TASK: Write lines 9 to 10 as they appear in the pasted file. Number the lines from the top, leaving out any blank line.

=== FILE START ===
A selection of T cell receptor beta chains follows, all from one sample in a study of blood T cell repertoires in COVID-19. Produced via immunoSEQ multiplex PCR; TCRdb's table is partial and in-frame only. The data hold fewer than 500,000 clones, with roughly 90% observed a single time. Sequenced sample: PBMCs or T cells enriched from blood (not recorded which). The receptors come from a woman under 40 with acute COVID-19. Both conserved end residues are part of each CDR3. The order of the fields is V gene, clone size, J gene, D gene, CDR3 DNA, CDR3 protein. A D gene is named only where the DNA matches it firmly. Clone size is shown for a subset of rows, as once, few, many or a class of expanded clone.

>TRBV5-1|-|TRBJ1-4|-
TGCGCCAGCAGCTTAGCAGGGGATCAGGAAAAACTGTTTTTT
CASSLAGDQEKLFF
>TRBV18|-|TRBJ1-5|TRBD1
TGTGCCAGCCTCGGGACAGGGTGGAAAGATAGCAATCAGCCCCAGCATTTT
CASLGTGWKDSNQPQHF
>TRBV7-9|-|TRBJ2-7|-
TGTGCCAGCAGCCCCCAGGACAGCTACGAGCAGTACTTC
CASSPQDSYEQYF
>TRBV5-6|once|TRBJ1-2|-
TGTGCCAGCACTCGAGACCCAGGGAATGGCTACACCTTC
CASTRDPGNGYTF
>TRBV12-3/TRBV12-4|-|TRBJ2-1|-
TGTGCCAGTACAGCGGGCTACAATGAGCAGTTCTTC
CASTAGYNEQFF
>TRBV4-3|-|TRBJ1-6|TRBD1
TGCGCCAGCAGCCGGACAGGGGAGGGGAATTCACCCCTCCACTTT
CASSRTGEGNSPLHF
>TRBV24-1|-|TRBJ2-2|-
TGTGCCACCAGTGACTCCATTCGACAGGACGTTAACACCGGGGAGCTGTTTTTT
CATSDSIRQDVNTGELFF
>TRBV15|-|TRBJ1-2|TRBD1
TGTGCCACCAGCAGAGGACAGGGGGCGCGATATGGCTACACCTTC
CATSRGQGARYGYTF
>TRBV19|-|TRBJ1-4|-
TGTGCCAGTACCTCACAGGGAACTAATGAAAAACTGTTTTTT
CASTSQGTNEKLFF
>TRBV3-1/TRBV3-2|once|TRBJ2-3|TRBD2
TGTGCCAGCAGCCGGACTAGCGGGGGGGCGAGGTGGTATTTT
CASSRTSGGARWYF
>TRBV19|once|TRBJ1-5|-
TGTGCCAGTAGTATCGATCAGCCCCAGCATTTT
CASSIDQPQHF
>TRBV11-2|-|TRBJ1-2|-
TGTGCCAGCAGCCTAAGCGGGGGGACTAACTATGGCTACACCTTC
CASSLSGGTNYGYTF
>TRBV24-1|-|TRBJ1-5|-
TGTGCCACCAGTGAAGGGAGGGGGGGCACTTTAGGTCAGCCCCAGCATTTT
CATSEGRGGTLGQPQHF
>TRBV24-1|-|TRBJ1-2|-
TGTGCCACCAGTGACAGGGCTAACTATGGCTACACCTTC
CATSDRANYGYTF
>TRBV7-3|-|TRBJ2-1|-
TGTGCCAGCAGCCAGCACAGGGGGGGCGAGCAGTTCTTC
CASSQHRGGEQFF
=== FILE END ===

TGTGCCAGCAGCCCCCAGGACAGCTACGAGCAGTACTTC
CASSPQDSYEQYF